Temple Israel was incorporated in 1873[4] as Yod b’Yod (“Hand in Hand”) congregation[3][6] by German Jews.[5] An early trustee was Cyrus L. Sulzberger, father of New York Times publisher Arthur Hays Sulzberger.[3] The members were typically shopkeepers, traditionally observant, and first worshiped above a printing shop on East 125th Street in Harlem.[6] They soon established a Hebrew school called “Gates of Learning” for the 45 children of the congregation.[6] The congregation rented a larger space on 124th Street in 1874, and in 1876 leased a former church on 116th Street,[6] between First Avenue and Second Avenue.[5] In 1880, the congregation purchased the building on 116th Street.[6]

Temple Israel was initially lay-led, but in 1882 appointed Maurice Harris as the congregation’s rabbi; at the time, he was still a student at Columbia College, Columbia University, and at Emanu-El Theological Seminary.[5][6] In 1884, his installation was made official.[6]

First buildings

In 1887, the congregation purchased a building at Fifth Avenue and 125th Street, and the following year re-dedicated it as their synagogue.[6] Designed by John W. Welch, the building had been formerly owned by the Holy Trinity Church, and was constructed in 1869–1870.[3] In 1888 the congregation also re-organized, changing its name to Temple Israel of Harlem.[3][6] In 1898, the congregation celebrated its 25 year anniversary and 10 years in its current home.

The congregation constructed its own synagogue building at 201 Lenox Avenue, at 120th Street, in 1907.[3][6] The limestone[5] building was not designed in the typical Moorish Revivalstyle of other synagogues of the time; the designer, Arnold Brunner, argued that “synagogues have no traditional lines of architectural expression”.[7] According to David W. Dunlap, the building “looks like a Roman temple until you notice the Stars of David in the column capitalsfanlights, and spandrel panels”,[7] and “may rank as the single best Neoclassicalsynagogue in Manhattan”.[3] Temple Israel joined the Union of American Hebrew Congregations (now Union for Reform Judaism) in 1909,[6] and a few years later[8] merged with Shaarey Borocho (or Shaaray Beracha), a synagogue of Alsatian Jews.[3][6]

Moves to West 91st Street and East 75th Street

In 1920, the members moved to a new Neoclassical building at 210 West 91st Street, designed by William Tachau;[3] the old building on Lenox Avenue was sold to the Seventh-Day Adventist Temple, which in turn sold it in 1925 to the Mount Olivet Baptist Church.[7] Temple Israel elected its first woman trustee in 1921,[5] dedicated its new building in 1922, and in 1924 officially changed its name to Temple Israel of the City of New York.[6] By 1929, membership exceeded 950.[6]

William Franklin Rosenblum succeeded Harris as Temple Israel’s second rabbi in 1930, and Harris died just a few months later that year.[5][6] The congregation was active during theGreat Depression, and supported Jewish education programs for poor children of the neighborhood.[6] Temple Israel actively supported the war effort during World War II,[6] and afterward Rosenblum opposed the creation of Israel.[5]

Rosenblum retired in 1963, and Martin Zion succeeded him that year as Temple Israel’s third rabbi.[9] At the time, the congregation’s trustees had decided to relocate the synagogue from the Upper West Side to the Upper East Side of Manhattan,[5] and in 1964 began construction of a new building at Temple Israel’s current location, 112 East 75th Street.[3]Designed by architect Peter Claman of Schuman & Lichtenstein, the Brutalist structure was completed in 1967. The previous building on West 91st Street was sold to the Young Israel of the West Side congregation, who still occupy it.[3]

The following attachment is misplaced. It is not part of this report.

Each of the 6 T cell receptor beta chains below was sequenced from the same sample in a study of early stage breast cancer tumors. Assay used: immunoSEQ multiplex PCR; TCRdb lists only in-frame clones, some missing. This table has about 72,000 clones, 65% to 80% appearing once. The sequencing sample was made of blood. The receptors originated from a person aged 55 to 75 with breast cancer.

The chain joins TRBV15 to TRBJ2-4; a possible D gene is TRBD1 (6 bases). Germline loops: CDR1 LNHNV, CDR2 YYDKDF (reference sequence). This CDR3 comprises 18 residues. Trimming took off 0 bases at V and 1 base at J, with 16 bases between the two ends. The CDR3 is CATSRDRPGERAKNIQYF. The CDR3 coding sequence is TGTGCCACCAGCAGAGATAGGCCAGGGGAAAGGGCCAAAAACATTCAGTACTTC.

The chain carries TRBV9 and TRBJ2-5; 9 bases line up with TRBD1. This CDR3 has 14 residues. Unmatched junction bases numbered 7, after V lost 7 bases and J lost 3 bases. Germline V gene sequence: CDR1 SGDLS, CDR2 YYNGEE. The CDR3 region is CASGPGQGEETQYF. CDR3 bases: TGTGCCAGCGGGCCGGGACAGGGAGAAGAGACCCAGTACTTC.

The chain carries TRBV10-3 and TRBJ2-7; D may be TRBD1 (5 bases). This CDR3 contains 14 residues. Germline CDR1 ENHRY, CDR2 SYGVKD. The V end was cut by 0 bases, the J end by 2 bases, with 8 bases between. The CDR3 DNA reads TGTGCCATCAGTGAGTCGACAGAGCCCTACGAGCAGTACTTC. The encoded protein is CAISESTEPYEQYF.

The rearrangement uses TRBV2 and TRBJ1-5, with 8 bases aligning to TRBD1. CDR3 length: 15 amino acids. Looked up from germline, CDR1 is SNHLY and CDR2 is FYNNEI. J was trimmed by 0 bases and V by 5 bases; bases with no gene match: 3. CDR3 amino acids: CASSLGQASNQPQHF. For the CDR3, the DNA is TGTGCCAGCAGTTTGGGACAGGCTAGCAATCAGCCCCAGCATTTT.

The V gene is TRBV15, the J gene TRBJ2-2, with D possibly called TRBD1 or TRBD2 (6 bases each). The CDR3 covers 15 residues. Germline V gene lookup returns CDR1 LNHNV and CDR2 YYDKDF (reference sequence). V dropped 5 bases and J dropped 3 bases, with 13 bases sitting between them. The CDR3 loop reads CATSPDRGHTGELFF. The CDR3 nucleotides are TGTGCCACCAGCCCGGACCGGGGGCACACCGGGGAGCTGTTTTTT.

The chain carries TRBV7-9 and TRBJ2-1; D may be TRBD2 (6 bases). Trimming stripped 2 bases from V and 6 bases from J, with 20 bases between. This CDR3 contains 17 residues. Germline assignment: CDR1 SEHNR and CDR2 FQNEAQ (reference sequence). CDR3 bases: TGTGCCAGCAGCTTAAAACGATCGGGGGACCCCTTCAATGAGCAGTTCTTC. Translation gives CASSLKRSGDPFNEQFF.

Events since 1980

Robert Abelson became leader of the congregation’s music program in 1980.[5] In 1985, Judith Lewis became Temple Israel’s Director of Education, and in 1991 she succeeded Zion as the synagogue’s fourth senior rabbi. By 1995, membership was over four hundred families.[9]

David Gelfand succeeded Lewis, becoming Temple Israel’s fifth Senior Rabbi in 2006.[5] That same year Alan Londy joined the synagogue as Rabbi Educator.[10] Sheila Nesis,[11] a native of Buenos AiresArgentina, served as Assistant Cantor from 2007 – 2012 before relocating to Phoenix, AZ. Sarah Sapadin joined the clergy as Assistant Rabbi in 2008, serving until 2013. As of 2010, the Senior Rabbi is David Gelfand, the Rabbi Educator is Alan Londy, the assistant rabbi is Sarah Sapadin, the Cantor is Robert Abelson, and the Assistant Cantor is Sheila Nesis.[5]

 

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Stop 155: Ethiopian Hebrew Congregation

One West 123rd Street

Harlem 123rd

 

Commandment Keepers

From Wikipedia, the free encyclopedia
The Commandment Keepers Ethiopian Hebrew Congregation of the Living God Pillar & Ground of Truth, Inc. are a sect of Black Hebrews, founded in 1919 by Wentworth Arthur Matthew,[1] who believe that people of Ethiopian descent represent one of the lost tribes of Israel.[1] They claim King Solomon and the Queen of Sheba as their ancestors, and believe the biblical patriarchs to have been black.[2]

Rabbi Wentworth Arthur Matthew holding aTorah scroll.

The mother congregation of the movement has since 1962 been located at 1 West 123rd Street in HarlemNew York City. Most of its members are Afro-Caribbean but it has always had diverse visitors and occasionally white members. They use the De Sola Pool Spanish and Portuguese prayerbook, the Hertz Chumash, parchmentTorah scrolls, and offer standard orthodox Sephardi style Sabbath and Jewish Holy Day services.